The prevalence of risk factors for CKD, the cardiovascular mortality in the general population as well as public health policies may affect CKD prevalence. Figure 2 shows the prevalence of risk factors, i.e. diabetes mellitus [1], obesity [1], raised blood pressure [1], physical inactivity [15], current smoking [16] as well as salt intake [17]. Table 1 provides an overview of the estimated CKD stages 3–5 prevalence, together with an average score on the above-mentioned risk factors for CKD in that particular country (see Table 1 for more details). In Table 1, we did not include countries with multiple estimations of CKD prevalence (France, Germany, Italy and the Netherlands, see Figure 1). Moreover, England was not reported in Table 1 as an exact estimation of CKD stages 3–5 prevalence and a 95% CI in age group 65–74 years was unavailable.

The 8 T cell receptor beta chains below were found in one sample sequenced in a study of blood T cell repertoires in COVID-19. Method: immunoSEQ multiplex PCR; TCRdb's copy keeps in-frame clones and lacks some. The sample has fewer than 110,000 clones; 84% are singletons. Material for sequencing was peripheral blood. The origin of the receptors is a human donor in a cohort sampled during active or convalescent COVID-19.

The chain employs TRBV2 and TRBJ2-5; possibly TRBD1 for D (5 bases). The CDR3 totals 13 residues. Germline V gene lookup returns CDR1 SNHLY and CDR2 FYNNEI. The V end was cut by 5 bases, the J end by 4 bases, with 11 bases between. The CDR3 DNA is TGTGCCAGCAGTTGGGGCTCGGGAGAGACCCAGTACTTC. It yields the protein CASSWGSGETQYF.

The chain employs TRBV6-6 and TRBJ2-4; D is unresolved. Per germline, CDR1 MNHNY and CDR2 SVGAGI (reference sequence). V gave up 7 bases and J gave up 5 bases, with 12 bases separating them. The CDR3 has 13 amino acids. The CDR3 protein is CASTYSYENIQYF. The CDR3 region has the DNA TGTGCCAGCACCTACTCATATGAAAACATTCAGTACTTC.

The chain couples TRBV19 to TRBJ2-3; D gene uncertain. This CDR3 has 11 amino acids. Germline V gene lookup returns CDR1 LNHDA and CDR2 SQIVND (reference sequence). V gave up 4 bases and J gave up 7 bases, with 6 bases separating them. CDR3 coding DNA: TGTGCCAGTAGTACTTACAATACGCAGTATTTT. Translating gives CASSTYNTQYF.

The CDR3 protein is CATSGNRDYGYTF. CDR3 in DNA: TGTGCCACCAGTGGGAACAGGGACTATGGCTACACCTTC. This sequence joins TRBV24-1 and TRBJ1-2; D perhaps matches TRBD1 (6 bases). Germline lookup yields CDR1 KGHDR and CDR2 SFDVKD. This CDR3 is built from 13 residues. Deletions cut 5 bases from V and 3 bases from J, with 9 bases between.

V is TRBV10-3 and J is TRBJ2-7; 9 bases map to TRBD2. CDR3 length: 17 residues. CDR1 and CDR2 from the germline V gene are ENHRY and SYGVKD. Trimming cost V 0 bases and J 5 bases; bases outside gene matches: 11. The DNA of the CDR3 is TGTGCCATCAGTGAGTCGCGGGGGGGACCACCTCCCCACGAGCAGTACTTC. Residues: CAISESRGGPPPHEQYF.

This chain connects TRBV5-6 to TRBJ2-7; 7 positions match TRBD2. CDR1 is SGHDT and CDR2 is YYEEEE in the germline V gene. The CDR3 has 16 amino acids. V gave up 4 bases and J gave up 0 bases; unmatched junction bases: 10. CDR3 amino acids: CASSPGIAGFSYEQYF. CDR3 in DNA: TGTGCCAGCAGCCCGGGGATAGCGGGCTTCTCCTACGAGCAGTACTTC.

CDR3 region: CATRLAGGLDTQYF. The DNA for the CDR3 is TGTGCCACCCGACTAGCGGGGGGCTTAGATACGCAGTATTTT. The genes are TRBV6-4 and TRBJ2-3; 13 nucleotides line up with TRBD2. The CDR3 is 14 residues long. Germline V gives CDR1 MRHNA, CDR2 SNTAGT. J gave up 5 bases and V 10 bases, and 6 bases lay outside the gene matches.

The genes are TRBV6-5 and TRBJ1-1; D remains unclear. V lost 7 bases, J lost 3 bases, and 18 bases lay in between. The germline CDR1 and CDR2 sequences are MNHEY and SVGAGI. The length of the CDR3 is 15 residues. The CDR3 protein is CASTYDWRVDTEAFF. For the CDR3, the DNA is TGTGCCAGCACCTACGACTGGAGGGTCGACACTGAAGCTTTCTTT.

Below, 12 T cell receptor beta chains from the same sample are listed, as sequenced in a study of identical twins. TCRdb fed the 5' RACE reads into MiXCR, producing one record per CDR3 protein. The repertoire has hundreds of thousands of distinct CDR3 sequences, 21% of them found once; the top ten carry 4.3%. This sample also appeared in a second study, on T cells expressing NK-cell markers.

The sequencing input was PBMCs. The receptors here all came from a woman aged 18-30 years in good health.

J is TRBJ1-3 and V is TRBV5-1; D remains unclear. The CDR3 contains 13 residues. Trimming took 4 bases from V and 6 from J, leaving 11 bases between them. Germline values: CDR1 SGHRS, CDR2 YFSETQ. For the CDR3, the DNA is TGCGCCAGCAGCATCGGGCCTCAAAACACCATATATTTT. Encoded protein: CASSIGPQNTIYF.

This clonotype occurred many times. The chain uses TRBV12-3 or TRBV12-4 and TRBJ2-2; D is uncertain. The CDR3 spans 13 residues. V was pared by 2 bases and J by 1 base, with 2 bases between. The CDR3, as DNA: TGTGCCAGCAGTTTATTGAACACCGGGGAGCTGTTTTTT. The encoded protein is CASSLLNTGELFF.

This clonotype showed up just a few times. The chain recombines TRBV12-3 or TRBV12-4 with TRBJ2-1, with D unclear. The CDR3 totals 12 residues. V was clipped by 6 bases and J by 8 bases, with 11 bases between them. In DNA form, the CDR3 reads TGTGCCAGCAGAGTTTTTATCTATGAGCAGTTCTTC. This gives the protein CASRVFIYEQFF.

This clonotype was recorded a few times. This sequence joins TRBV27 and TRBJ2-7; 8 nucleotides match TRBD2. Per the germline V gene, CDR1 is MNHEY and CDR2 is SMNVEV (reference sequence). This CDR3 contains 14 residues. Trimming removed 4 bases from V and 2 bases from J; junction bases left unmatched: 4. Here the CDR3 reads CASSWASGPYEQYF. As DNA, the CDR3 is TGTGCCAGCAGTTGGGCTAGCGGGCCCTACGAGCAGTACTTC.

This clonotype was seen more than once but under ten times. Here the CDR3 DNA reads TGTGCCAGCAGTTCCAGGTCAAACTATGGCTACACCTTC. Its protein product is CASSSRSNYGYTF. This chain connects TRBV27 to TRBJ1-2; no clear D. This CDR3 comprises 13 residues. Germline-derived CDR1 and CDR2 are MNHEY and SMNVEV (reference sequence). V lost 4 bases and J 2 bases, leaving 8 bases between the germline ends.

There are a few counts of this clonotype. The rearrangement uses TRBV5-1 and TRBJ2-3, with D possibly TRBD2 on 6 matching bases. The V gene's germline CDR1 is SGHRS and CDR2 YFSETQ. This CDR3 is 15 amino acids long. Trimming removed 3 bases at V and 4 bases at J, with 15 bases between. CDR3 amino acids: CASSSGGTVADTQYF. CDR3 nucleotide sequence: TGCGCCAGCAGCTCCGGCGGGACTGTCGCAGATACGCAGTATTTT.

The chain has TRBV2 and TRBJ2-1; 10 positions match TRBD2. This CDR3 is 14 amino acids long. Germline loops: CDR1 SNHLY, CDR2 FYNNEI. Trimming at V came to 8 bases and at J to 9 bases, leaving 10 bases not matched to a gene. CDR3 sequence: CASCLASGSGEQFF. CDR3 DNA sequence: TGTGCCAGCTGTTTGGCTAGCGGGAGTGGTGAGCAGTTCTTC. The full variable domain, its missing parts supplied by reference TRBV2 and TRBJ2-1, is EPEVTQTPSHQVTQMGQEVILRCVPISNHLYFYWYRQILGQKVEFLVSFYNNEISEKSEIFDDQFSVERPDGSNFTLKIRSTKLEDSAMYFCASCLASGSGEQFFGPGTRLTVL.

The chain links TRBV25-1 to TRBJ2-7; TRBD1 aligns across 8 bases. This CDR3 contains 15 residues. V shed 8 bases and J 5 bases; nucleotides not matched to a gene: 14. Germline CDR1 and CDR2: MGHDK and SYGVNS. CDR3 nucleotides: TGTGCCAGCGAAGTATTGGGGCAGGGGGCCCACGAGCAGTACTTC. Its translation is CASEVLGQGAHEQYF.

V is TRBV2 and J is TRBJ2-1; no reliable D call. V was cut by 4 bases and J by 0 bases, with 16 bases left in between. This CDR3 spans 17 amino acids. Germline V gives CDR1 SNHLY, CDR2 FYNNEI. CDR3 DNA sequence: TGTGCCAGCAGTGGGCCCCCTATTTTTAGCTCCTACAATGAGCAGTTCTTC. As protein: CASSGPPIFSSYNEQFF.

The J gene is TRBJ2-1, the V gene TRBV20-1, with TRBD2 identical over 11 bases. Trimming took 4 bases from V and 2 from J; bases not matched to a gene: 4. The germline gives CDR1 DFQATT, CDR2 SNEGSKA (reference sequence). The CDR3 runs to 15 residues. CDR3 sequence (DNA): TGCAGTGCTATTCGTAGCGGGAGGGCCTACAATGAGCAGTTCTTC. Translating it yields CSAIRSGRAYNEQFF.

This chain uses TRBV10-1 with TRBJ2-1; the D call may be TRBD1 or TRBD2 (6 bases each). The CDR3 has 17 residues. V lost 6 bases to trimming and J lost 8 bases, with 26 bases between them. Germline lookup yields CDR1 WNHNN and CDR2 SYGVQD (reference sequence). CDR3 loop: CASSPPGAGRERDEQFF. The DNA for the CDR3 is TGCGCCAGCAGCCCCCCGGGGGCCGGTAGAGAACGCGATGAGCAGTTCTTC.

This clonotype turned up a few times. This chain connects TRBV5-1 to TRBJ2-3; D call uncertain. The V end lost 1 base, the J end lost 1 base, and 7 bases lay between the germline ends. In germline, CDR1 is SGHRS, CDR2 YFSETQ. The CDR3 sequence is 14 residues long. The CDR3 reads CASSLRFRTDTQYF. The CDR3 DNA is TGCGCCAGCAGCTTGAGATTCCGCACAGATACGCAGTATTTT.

shows the cardiovascular mortality rates, while Figure 3 presents the number of public health policies targeting noncommunicable diseases [18]. We used the most recent data available from various sources such as the World Health Organization (WHO) and World Bank (see figure legends for more details). Whenever possible, the estimates presented were age-standardized. The categories presented in each figure are based on quartiles. However, countries with a very similar prevalence of a risk factor were assigned to the same category.
FIGURE 2

(a) Prevalence of diabetes mellitus among adults aged 20–79 years in 2015 (data from World Bank). (b) Prevalence of age-standardized obesity (body mass index ≥30 kg/m3) among adults (18+ years) in 2014 (data from WHO). (c) Prevalence of age-standardized raised blood pressure among adults (18+ years) in 2010–2014 (data from WHO). (d) Prevalence of age-standardized insufficient physical activity among adults (18+) in 2010 (data from WHO). *Insufficient physical activity was defined as <150 min of moderate-intensity physical activity/week or < 75 min of vigorous-intensity physical activity per week or equivalent. (e) Prevalence of age-standardized current smoking of any tobacco product among adults (18+ years) in 2013 (data from WHO). (f) Estimates of salt intake among adults in g/day. The year varies per country from 2000 to 2010 (data from Survey 2012 EU Salt Reduction Framework, EU Commission).

FIGURE 2